The End — Svårmod och Vemod Är Värdesinnen
(RareNoise RNR097, 2018, CD / LP / DL)
by Jon Davis, Published 2018-09-01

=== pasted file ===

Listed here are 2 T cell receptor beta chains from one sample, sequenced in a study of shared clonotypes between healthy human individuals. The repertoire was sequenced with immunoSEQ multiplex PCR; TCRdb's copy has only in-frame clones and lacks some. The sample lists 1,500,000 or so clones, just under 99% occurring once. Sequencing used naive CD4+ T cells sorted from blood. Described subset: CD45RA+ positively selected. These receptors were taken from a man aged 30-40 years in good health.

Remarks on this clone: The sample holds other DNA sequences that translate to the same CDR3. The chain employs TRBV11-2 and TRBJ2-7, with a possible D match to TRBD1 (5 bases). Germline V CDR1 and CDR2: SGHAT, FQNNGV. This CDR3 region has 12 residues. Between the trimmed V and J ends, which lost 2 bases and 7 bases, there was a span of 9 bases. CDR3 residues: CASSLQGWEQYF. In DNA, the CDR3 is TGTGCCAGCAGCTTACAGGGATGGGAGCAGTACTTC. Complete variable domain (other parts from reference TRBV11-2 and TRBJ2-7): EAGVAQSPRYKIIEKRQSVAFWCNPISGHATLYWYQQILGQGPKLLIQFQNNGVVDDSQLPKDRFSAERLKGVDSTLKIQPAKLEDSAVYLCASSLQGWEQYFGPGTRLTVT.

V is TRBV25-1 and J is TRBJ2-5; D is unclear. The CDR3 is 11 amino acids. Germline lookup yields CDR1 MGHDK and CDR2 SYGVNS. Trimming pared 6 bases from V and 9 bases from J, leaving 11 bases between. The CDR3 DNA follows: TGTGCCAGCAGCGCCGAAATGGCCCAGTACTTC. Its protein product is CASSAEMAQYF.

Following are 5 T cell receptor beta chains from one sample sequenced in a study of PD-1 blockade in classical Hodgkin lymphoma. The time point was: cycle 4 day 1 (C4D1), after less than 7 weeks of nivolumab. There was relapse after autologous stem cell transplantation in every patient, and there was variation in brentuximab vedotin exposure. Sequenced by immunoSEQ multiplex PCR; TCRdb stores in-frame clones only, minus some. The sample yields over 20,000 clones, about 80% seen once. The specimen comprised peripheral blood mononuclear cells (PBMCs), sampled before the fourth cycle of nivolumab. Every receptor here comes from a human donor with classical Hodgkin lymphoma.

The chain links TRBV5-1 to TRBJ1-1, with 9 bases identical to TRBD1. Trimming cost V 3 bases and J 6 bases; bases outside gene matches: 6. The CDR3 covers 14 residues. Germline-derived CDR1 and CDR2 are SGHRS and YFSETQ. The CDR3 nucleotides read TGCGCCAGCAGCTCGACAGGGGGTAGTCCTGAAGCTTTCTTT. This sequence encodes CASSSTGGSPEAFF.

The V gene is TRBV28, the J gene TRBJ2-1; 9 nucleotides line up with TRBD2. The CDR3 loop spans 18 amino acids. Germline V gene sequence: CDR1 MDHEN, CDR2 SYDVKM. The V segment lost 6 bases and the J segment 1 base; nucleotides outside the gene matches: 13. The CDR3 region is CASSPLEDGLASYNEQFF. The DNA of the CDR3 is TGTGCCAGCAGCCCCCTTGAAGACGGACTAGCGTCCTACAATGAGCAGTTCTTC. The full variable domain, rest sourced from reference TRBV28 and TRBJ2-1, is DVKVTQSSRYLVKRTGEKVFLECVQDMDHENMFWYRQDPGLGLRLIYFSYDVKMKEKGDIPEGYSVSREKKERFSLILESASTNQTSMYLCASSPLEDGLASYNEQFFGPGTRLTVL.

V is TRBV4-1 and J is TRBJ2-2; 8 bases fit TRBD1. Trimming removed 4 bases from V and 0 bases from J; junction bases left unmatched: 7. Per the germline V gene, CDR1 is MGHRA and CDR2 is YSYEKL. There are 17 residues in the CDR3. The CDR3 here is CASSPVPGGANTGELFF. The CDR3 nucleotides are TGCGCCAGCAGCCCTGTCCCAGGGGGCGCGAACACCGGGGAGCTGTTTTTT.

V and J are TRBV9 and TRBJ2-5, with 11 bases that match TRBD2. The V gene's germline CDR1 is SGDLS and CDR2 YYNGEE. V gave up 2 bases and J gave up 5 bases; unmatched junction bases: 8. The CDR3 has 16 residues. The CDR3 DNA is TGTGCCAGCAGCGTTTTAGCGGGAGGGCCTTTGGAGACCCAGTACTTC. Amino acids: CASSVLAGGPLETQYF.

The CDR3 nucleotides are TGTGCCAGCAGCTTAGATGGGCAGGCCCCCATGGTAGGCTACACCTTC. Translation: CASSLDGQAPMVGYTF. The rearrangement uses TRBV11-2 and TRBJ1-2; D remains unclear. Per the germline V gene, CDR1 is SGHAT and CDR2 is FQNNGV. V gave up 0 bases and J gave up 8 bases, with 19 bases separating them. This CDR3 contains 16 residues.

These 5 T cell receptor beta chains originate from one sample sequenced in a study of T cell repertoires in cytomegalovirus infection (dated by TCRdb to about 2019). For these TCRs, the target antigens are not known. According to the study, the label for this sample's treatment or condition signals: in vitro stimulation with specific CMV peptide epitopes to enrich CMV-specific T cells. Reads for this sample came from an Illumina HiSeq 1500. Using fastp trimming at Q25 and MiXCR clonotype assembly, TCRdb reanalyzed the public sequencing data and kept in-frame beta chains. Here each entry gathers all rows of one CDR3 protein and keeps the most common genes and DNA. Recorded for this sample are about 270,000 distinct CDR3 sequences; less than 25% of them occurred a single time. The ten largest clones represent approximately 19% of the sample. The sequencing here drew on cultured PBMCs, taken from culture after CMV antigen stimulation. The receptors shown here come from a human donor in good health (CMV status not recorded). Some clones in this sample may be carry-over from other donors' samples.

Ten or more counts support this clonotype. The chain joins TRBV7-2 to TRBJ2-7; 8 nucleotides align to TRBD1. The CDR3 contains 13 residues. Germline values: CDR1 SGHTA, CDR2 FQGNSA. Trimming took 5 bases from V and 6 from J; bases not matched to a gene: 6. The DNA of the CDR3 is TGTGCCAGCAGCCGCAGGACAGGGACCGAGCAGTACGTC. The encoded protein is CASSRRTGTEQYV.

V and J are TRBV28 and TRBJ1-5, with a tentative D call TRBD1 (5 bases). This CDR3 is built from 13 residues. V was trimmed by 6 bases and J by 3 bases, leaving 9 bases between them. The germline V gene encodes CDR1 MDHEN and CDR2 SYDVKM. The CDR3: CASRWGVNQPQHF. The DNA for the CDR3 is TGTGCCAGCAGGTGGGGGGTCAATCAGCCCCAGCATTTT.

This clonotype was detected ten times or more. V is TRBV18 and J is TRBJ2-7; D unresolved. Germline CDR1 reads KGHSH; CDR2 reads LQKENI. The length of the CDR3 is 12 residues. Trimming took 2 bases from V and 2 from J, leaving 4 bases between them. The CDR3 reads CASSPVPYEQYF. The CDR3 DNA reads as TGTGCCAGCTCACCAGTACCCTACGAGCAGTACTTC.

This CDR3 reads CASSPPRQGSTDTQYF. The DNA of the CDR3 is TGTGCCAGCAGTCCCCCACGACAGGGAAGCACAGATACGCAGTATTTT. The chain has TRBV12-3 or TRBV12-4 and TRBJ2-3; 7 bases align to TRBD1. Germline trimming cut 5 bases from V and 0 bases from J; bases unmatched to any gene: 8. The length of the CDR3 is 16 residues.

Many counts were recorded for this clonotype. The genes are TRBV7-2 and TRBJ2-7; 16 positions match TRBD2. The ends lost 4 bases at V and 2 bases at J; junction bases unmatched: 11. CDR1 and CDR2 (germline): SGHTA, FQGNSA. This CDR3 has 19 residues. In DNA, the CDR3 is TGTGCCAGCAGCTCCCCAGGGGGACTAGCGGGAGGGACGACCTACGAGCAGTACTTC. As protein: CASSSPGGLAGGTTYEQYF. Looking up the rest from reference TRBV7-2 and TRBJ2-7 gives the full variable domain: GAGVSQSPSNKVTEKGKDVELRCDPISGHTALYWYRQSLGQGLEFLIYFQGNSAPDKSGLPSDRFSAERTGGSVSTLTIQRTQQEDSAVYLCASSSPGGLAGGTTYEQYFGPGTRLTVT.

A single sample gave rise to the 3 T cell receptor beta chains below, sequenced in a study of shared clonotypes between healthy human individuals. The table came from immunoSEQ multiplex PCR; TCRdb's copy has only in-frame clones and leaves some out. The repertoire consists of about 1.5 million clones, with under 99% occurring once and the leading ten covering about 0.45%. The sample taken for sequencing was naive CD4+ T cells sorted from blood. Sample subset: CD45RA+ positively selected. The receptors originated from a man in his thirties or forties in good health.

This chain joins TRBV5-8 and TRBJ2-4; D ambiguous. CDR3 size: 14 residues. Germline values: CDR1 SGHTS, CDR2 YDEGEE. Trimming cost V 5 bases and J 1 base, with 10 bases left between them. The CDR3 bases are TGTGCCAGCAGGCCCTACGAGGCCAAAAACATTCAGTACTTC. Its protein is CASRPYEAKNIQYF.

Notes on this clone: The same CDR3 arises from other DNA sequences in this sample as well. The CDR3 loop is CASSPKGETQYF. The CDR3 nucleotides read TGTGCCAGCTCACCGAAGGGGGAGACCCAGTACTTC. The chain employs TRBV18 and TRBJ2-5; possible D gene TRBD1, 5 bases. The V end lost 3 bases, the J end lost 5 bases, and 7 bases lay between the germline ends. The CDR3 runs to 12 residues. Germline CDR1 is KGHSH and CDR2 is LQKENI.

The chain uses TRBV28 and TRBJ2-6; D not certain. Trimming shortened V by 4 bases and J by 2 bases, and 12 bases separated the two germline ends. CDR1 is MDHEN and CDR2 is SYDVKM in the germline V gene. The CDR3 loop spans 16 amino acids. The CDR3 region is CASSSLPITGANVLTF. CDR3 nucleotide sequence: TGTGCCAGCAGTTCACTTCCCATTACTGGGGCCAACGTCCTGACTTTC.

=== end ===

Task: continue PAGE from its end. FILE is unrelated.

One of the qualities I enjoy most in music is surprise. While there is a potential comfort in music that does what you expect it to, I value the disorientation that comes when creative artists let their freak flags fly, so to speak, and throw out whatever comes to mind without regard for convention. The End is a group that features musicians doing exactly that. This international collaboration features Mats Gustafson and Kjetil Møster on saxophones and electronics, both of whom we’ve encountered before in avant-jazz settings. Anders Hana (baritone guitar) is a former member of Jaga Jazzist — so again, a jazz guy, though of a fairly different stripe than the more experimental projects of the two woodwind players. Vocalist Sofia Jernberg is new to me, though her bio lists a variety of work in both jazz and modern classical music, leaning towards the experimental side. On drums we find Greg Saunier, an American known for his work in the band Deerhoof, which tends towards noisy improvisational rock rather than jazz. This makes for an interesting and unpredictable blend of sounds. Gustafson and Møster don’t often play saxes at the same time, so this isn’t as woodwind-heavy as you might expect — there are a lot of unidentifiable sounds I’m putting down to the credited “electronics.” There are moments of squalling feedback and craziness that don’t seem to be guitar-based, but also times when a natural sounding sax comes to the fore. Jernberg mostly sings in normal tonal ways (with a beautiful tone, I might add), but also ventures into ululating cries, growls, whispering, and other non-standard ways of using her voice, sometimes wordlessly, but often in English. Hana occupies the lower register, though without fulfilling what would be considered a normal “bass” role. Saunier provides timekeeping at times, but this is far from ordinary rock drumming. In some ways, the approach is more akin to some of the more boundary-pushing jazz players than anything you’d hear anywhere else. The six tracks range from under a minute to nearly 15, and feature both composed and improvised parts. All in all, it’s a fascinating glimpse into the minds of five unfettered talents, and a true adventure in listening.
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